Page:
Osteoporosis: What Makes Women More Susceptible?
Being a woman puts you at high risk for osteoporosis and bone fractures. Have a glance at the following essential facts:
- Out of the estimated 10 million Americans with osteoporosis, about eight million or 80% are women.
- Nearly one in two women over 50 years of age is estimated to break a bone due to osteoporosis.
- A woman’s risk of breaking a hip is equal to her combined risk of ovarian, breast, and uterine cancer.
Why Are Women At Greater Risk For Osteoporosis Than Men?
It is unfair, but being a woman automatically puts you at a higher risk for osteoporosis than man. According to the International Osteoporosis Foundation, osteoporosis impacts two hundred million people across the globe.
Why this gender disparity? Women usually have a lower bone density as compared to their male peers. Also, they lose bone mass more quickly as they get older, which leads to osteoporosis in some cases. It is found that between the age of 20 and 80 years, an average white woman loses one-third of her hip bone density, during this bone density loss of only one-fourth in women.
Ovaries in the female manufacture estrogen hormone. It is responsible for preserving bone health as it metabolizes calcium. When a woman reaches menopause, the production of estrogen is reduced, which decreases bone density.
For this reason, women lose bone mass at a faster rate after 50 years of age. Decreased estrogen is also possible in women who get their ovaries removed and are at considerable risk of developing osteoporosis at a younger age than men.
Women have genetically thinner bones as compared to men. It is believed that a man and a woman of the same age are evaluated for bone density; men will have higher bone density than women. Usually, the bone mass in both males and females grow at the same rate before puberty. But after puberty, the bone density grows faster in males than in females.
3. Faster Aging
The ageing process is faster in women than in men. Menopause is one of the major causes of speedier ageing in females, but it is not the only reason. One another important reason is muscle mass. Muscles cause stress to the bone and help in calcium deposition in bones. Males have more muscle than females and muscle atrophy resulting from ageing slower in males. Females lose muscles faster, and calcium deposition due to muscle stress is not very powerful in females.
4. Underdiagnosed In Men
Osteoporosis is largely suspected in females due to their lower bone density. That’s the reason, males often do under-diagnosed for osteoporosis, and so there are comparatively less reported cases in males.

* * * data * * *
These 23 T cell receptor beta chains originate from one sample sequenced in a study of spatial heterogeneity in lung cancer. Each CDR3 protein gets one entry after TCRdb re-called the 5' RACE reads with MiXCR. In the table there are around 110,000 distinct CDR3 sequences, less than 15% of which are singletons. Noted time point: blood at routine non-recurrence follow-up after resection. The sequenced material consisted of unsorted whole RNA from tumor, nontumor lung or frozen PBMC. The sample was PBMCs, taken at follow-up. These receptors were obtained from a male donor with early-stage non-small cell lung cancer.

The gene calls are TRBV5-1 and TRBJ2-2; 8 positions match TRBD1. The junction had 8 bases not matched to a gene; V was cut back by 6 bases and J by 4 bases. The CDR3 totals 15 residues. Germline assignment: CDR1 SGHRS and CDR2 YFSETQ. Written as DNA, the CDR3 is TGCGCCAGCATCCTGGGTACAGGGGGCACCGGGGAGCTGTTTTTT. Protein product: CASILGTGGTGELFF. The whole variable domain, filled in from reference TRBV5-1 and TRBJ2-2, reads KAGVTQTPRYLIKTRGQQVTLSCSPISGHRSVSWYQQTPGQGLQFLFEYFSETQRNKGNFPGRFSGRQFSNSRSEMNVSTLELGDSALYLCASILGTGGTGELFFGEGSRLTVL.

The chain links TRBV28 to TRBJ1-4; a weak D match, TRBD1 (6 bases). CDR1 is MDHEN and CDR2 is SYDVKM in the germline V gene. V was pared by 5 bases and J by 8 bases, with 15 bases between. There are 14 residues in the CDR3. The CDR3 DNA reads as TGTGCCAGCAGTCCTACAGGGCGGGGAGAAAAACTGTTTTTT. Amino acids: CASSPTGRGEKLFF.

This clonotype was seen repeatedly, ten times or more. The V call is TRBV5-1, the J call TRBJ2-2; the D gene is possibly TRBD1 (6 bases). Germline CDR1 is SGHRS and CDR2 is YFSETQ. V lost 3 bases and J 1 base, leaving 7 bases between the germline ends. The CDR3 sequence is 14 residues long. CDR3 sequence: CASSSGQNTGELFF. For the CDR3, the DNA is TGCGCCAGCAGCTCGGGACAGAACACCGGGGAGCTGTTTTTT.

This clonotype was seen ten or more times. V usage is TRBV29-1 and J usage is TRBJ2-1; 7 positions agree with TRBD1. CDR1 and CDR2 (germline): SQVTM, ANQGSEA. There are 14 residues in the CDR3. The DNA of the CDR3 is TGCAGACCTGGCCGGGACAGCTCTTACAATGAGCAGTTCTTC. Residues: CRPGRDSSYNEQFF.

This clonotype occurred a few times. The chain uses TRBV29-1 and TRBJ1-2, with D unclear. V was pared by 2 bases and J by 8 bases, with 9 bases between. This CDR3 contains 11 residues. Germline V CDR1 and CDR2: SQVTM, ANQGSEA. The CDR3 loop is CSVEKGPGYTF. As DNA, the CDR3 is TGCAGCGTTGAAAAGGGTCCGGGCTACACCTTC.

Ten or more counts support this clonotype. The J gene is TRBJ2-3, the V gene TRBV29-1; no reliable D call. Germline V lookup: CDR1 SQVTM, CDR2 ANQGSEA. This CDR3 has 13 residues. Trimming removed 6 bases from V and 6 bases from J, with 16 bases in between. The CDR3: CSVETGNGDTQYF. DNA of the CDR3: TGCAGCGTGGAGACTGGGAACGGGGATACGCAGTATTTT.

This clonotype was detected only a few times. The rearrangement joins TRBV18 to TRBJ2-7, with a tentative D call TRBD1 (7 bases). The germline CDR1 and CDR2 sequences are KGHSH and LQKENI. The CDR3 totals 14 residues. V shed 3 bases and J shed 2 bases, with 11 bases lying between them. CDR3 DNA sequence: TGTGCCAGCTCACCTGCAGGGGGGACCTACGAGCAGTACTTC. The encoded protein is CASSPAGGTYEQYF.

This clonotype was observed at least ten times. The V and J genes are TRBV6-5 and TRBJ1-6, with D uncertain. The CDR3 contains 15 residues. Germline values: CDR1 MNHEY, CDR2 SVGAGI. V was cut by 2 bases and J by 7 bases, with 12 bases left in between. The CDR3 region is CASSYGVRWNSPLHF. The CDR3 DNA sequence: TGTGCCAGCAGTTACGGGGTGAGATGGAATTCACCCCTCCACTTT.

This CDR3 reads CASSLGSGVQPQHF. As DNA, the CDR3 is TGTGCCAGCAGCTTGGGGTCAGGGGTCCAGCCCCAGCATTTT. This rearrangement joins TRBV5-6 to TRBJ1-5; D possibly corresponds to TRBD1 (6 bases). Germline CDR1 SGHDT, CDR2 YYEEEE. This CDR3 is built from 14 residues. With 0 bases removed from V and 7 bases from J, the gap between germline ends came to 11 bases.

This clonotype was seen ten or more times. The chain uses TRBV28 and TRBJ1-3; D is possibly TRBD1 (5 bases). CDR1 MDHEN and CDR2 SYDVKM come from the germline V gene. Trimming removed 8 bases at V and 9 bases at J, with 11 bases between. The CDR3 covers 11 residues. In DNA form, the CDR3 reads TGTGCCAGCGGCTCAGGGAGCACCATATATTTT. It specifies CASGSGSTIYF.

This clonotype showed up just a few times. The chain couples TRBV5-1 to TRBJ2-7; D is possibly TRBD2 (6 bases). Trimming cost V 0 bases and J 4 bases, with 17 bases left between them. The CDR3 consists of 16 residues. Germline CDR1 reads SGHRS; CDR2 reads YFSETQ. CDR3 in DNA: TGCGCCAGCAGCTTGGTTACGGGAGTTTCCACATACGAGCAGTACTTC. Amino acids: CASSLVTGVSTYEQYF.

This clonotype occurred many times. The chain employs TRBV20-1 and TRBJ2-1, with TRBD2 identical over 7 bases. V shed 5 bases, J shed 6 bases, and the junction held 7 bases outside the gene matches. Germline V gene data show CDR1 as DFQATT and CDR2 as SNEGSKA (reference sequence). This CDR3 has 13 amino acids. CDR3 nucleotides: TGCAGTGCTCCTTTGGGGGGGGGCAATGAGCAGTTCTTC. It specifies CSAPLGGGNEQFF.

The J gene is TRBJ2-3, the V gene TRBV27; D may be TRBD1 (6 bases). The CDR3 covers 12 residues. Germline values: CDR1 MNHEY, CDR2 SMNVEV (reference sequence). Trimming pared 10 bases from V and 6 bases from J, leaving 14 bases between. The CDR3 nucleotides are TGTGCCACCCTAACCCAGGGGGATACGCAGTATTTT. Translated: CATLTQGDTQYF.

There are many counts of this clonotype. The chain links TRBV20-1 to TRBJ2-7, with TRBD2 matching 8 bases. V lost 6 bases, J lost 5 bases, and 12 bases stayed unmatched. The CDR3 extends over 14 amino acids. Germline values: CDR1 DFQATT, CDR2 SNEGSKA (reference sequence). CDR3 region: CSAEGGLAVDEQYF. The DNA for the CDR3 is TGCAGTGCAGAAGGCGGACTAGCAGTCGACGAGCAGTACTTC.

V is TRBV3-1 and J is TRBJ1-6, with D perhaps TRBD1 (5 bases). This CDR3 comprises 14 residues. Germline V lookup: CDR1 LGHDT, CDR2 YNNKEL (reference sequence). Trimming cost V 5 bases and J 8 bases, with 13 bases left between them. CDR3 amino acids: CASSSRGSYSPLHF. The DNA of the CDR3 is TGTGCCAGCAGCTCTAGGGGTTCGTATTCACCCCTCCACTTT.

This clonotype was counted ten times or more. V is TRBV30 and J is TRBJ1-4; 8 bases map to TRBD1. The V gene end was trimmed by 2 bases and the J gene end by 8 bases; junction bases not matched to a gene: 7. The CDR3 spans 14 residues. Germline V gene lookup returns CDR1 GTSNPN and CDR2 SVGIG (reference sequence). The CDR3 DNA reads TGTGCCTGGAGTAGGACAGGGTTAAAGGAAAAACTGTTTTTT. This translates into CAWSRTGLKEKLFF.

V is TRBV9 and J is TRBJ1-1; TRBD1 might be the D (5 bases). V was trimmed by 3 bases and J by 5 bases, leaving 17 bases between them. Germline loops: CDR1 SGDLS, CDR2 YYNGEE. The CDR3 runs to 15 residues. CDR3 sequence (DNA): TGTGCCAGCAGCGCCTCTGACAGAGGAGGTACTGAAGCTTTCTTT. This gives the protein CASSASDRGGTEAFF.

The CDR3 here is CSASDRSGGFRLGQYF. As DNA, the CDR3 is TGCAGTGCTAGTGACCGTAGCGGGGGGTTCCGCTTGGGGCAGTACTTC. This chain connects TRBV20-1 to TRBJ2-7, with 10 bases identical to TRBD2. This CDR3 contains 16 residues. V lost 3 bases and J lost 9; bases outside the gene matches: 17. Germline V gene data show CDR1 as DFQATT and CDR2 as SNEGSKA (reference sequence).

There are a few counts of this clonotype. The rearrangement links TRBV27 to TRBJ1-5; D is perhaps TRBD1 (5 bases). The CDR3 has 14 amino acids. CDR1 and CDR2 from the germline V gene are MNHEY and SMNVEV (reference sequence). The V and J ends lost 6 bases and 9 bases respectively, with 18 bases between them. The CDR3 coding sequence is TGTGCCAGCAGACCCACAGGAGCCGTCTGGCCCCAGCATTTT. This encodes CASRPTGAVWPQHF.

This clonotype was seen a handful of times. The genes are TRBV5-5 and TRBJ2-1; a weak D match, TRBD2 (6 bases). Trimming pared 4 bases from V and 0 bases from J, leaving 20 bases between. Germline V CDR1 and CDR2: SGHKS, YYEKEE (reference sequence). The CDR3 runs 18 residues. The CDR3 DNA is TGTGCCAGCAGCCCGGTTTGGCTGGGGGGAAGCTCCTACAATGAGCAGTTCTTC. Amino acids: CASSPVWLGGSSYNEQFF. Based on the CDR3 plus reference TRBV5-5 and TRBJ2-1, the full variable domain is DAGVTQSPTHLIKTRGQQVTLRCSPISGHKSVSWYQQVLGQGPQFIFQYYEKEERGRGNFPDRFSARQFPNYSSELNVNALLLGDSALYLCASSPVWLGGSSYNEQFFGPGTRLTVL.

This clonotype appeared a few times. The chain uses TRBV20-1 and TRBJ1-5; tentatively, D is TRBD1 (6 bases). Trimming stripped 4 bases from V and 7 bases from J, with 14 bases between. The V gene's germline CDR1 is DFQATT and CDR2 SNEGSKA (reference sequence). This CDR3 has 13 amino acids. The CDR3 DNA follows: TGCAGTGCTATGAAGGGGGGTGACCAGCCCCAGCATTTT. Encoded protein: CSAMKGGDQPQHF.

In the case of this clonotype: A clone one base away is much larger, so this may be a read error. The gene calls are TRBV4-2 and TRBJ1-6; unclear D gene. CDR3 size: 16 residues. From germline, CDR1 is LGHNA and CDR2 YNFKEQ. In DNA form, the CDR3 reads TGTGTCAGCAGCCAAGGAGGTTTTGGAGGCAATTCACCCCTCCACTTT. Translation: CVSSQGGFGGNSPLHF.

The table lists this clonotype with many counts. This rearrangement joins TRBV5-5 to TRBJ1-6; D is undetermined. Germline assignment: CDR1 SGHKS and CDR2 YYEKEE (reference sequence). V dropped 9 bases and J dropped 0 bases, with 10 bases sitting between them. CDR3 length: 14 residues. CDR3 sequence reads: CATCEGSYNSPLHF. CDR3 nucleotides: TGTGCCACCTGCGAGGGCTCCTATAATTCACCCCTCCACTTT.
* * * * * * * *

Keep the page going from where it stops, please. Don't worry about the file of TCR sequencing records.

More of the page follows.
As there are more chances of women developing osteoporosis, it is recommended that every woman over the age of 50 years should go for regular bone checkups and the bone densitometry test. Early diagnosis ensures more effective treatment for the condition than a later diagnosis.
What’s Your Risk?
The issues concerned with bone health and osteoporosis depends on age and ethnic backgrounds. Older women and caucasian women are at the highest risk, however low bone density and osteoporosis are typical in other groups as well.
Do you belong to the following groups?
- Caucasian women
- African-American Women
- Asian-American Women
- Latina Women
- 20% of caucasian women aged 50 years or older are believed to have osteoporosis.
- More than half of all Caucasian women aged 50 and older are estimated to have low bone mass, which means their bones are getting weaker, but they don’t yet have osteoporosis.
- Approximately 15 % of Caucasians are lactose intolerant, which can make it challenging to get enough calcium.
- Between 20-80 years of age, Caucasian women lose one-third of the bone mineral density in their hip.
- 5% of American women over the age of 50 years are estimated to have osteoporosis.
- Another 35% of them are estimated to have low bone density, which is a clear indication that their bone mass is decreasing, but doesn’t yet have osteoporosis.
- The latest research demonstrates that even among African American women who have risk factors for osteoporosis, only a few are screened for the disease.
- Many American women don’t get enough vitamin D, which makes it challenging to absorb adequate amounts of calcium.
- In the United States of America, African women are more susceptible than any other ethnic or racial groups to have diseases that can develop osteoporosis. For example, Lupus.
- Nearly 20 % of Asian American women aged 50 years or older are believed to have osteoporosis.
- Majority of Asian American women aged 50 years or older are believed to have low bone density, which implies that their bones are getting weaker, but they don’t yet have osteoporosis.
- Nearly 90% of Asian American women have lactose intolerance, which makes it challenging to absorb adequate amounts of calcium.
- Nearly 10% of the Latinas have osteoporosis.
- Majority of Latinas aged 50 years or older are believed to have low bone density, which implies that their bones are getting weaker, but they don’t yet have osteoporosis.